Sometimes, the grass is greener. Economists, perplexed by the lack of wage pressures generated by the current economy, were looking in the wrong places. The quitters are the ones being paid.
Former Fed Chair Janet Yellen once stated that quits, as measured by the Bureau of Labor Statistics Job Openings and Labor Turnover Survey, were one of her favorite indicators. When people are quitting (which does not include layoffs, firings, or retirements), it is a signal of confidence in the ability to find a new job along with better wages and benefits.
Because of the amount of signal it contains, it is one of the best indicators of underlying labor market dynamism. Currently, there are more than three million quits per month, equating to more than 25 percent of the United States quitting their job in 2018 if the pace is maintained.
So how are the quitters the winners in the current economy? One of the most obvious ways is through their wage gains. The Atlanta Fed publishes wage data for compensation between “job stayers” and “job leavers.” Now, wages are surging for job leavers (+4.4 percent) and relatively tepid for job stayers (+2.7 percent), according to wage data from the Atlanta Fed. This means there is indeed an incentive to switch creating a dynamic where the number of quits should continue to climb as long as this holds true.
Of particular note, wages for job leavers are near cycle highs and rising at a clip similar to previous cycles. Job stayers wages are well past their peak and did not see quite the expected recovery in following the Great Recession. The caveat to this data point is that the wage gains are likely skewed toward younger, more mobile workers with in-demand skillsets, not the broader population.
If there is an incentive to leave for higher wages, it tends to generate a higher level of quits. This makes sense: economics is basically a study of incentives, and one of the most powerful is wages.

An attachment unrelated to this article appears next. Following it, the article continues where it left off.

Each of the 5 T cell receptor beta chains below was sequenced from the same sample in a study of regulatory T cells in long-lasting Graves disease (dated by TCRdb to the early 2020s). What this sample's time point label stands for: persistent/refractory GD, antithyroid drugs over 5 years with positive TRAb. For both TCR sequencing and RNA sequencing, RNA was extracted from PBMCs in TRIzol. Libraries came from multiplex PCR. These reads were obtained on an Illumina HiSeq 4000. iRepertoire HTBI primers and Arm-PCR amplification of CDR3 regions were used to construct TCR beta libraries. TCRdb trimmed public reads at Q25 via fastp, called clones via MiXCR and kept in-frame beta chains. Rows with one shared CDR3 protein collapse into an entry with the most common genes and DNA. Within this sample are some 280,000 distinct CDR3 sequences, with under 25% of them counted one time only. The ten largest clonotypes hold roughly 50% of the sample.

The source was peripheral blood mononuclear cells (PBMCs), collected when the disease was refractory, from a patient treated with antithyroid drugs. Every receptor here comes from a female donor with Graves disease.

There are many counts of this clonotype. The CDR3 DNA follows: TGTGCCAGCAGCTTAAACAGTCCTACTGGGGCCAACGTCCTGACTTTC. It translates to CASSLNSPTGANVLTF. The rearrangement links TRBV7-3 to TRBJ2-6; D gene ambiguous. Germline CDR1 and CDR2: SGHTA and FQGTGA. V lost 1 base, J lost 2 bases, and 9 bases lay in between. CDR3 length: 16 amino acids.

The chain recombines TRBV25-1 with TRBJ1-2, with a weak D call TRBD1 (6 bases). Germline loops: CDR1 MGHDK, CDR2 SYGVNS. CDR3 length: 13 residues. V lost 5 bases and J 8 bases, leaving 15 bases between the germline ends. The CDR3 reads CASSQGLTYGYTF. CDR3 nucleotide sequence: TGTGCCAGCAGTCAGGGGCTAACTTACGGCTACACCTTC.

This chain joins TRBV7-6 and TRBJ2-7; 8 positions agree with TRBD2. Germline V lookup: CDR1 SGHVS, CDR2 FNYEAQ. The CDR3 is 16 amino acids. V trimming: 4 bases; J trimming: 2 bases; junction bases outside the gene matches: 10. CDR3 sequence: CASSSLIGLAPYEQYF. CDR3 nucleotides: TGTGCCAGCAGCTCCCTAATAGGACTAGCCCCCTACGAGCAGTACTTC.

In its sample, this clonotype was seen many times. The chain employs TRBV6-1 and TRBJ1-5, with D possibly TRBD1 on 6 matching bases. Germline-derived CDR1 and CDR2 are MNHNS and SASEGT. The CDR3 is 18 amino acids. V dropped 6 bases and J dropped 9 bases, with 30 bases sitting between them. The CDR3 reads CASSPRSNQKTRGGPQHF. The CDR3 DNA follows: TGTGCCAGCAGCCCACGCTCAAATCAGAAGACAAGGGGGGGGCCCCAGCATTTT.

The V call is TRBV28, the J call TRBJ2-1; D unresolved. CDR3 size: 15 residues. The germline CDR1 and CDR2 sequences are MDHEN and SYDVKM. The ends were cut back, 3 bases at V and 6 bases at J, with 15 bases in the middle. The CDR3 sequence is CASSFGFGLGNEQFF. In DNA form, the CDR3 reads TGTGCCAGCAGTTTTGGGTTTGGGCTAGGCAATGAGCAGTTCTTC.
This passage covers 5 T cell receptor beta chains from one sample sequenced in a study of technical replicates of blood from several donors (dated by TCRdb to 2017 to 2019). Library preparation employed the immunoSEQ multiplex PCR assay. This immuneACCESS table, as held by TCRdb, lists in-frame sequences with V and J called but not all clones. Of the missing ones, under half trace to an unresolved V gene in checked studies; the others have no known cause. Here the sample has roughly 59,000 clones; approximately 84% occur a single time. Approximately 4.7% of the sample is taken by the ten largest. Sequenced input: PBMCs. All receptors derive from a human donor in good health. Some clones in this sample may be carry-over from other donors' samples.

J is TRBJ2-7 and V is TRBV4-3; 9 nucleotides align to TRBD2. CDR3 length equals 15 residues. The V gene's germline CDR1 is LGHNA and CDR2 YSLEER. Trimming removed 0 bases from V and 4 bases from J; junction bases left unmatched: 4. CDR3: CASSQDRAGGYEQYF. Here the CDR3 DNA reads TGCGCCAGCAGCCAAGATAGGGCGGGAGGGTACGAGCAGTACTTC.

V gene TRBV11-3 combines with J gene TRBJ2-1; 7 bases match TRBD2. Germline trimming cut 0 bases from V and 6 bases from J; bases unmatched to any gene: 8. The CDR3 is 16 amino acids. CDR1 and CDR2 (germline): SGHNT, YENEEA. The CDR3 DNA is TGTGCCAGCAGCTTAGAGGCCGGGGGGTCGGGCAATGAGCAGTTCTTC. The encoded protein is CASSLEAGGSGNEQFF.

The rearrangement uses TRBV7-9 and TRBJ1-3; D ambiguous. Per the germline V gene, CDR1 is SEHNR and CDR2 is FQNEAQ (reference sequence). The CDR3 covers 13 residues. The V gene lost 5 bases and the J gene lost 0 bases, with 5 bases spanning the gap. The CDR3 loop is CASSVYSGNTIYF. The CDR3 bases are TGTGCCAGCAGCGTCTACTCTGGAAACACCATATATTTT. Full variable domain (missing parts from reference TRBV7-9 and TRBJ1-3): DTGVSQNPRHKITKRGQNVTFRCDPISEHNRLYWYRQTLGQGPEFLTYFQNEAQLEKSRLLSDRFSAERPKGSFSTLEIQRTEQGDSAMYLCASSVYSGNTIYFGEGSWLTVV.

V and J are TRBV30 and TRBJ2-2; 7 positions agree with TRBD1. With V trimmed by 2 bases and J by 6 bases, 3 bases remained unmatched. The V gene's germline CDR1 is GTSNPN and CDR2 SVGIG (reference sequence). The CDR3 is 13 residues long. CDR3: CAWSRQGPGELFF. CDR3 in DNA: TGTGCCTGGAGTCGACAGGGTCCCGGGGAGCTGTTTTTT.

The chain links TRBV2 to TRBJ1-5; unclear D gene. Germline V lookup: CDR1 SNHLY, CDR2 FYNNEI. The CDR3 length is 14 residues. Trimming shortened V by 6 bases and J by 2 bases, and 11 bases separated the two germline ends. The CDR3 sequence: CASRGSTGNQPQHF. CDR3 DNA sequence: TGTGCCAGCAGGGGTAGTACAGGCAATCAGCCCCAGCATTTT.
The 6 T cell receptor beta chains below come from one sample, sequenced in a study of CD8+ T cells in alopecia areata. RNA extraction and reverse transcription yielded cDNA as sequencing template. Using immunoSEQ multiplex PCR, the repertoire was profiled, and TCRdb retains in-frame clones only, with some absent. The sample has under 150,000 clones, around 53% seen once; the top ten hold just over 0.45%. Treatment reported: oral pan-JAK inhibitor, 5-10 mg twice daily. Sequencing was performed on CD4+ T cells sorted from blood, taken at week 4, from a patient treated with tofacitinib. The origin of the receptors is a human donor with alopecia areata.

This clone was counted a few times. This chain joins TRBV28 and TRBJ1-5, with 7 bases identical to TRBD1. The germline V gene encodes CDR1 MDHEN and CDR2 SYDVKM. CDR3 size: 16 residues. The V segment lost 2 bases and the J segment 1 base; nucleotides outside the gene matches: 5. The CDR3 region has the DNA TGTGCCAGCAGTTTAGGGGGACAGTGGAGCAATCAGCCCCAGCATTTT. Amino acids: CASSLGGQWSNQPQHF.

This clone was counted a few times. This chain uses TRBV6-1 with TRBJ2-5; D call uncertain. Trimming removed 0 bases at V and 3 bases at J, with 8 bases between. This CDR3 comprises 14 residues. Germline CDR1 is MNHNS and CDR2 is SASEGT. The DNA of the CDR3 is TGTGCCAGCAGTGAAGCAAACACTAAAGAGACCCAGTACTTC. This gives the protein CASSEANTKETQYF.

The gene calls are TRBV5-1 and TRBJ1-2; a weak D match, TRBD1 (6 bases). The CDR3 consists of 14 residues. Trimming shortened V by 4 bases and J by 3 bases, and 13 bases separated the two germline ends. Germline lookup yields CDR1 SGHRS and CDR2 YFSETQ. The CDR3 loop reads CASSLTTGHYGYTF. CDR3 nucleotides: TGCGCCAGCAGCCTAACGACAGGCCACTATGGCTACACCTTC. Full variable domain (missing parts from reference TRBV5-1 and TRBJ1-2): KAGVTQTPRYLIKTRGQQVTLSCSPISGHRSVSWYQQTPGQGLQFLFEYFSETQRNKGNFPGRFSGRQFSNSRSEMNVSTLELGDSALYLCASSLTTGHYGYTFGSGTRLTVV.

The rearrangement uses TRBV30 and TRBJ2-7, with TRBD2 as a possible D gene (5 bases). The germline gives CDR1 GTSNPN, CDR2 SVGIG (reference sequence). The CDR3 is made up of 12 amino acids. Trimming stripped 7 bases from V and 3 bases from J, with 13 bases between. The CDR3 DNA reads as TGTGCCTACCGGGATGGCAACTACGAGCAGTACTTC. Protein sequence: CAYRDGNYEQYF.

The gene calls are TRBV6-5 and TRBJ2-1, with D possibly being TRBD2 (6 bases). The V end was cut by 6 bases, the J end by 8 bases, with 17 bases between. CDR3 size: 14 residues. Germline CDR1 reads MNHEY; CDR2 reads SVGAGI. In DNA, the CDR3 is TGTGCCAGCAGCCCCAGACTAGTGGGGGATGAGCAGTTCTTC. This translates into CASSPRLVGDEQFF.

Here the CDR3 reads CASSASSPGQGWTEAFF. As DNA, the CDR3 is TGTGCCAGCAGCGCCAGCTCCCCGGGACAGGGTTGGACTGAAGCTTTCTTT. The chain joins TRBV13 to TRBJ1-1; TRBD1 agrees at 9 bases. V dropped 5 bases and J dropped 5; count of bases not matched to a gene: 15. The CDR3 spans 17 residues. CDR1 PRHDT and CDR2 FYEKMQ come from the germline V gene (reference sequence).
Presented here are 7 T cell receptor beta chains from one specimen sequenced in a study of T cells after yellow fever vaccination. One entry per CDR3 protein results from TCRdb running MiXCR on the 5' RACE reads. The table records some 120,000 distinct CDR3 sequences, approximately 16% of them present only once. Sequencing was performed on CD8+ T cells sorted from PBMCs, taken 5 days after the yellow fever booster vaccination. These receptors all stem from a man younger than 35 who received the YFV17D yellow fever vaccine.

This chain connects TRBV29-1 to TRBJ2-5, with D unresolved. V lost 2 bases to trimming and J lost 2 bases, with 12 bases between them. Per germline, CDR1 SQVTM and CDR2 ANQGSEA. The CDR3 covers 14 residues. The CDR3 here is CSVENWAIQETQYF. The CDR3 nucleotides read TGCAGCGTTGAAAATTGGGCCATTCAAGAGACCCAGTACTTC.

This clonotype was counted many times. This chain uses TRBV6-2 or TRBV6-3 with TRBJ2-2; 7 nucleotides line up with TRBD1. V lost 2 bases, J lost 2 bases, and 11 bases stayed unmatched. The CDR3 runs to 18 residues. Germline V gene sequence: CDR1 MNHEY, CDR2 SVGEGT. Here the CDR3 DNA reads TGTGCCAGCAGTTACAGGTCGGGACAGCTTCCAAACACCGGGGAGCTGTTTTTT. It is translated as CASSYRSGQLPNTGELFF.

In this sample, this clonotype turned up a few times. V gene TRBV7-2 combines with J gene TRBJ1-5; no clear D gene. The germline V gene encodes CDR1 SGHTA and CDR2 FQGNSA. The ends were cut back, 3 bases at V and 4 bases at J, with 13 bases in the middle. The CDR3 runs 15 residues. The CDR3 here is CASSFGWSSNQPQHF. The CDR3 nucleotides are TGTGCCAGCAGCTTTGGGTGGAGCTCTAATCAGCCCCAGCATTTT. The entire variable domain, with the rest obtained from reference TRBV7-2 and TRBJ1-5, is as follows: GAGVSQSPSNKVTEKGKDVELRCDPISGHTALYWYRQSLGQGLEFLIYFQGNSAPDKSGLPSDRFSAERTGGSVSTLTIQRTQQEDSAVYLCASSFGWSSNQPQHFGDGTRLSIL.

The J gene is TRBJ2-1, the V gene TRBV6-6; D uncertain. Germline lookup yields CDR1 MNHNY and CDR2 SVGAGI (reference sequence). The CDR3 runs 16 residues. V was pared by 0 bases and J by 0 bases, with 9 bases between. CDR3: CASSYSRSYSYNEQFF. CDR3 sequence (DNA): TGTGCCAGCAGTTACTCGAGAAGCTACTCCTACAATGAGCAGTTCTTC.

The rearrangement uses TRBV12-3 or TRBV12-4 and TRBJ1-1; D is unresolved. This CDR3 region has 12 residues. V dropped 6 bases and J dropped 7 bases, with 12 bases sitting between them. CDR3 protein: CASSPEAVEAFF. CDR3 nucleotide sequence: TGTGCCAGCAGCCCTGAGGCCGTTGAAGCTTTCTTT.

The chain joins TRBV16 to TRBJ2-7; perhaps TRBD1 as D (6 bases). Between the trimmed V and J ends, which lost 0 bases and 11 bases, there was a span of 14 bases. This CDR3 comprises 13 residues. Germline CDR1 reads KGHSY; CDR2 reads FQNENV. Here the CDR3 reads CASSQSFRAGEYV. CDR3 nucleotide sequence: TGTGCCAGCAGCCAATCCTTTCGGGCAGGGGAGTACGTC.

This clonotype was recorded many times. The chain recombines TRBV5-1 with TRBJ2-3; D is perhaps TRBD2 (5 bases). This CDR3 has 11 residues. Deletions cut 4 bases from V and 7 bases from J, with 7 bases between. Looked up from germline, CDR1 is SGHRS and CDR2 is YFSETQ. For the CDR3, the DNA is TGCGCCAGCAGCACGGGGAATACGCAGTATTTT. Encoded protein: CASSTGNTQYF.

But it can also work in reverse. When the wage dynamics flip (stayers over leavers), it is a sign a recession is near or likely already begun as businesses retrench and avoid making costly new hires. With the incentive to switch gone, there is a less quitting and even the possibility of lower wages for those who do switch.
Should stayers begin to see higher wages this year? After all, the economy is doing well, and that would typically lead to wage pressures. Not necessarily, according to the National Federation of Independent Business and the U.S. Business Leaders Survey, which both agree that wages will be higher, but neither shows signs of a significant acceleration. In fact, both have seen the expectation of wages and compensation decline in the past couple of months.
Granted, the small business indicator is higher from a year ago, but it is still declining. Declining does not mean lower wages. But it does point to a lower likelihood of gains for stayers. The surveys do not break out the expectations for wage between stayers and leavers, but it is not a wild assumption that business leaders are predominately thinking about their current employees when answering the survey questions.
While quitting is typically associated with Millennials, the Boomers were not career company people either. A study of people born between 1957 and 1964 by the Bureau of Labor Statistics found that these Boomers held an average of about twelve jobs by the time they were fifty. It should be said that most of these were during their early career year, and the pace of switching slowed dramatically as they aged. Nonetheless, it is not a new trend brought to us by the Millennials. The Boomers (at least the ones in this survey) were prolific job switchers in their own right.
In many ways, the reality of wage growth is even starker in this light. Without a tremendous number of people switching jobs for higher wages, the outlook for wage growth would be far worse.
Thus, when dynamism decelerates, wage gains are likely to falter. Even if the labor market remains healthy and creates jobs at a rapid clip, the slowing of switching will cause fewer workers to see the wage gains from switching, slowing the overall wage gains. And, for stayers, accelerating wage gains may not be in the cards. Wages are rising. To the quitters go the spoils.
Samuel E. Rines is the Chief Economist at Avalon Advisors in Houston, Texas.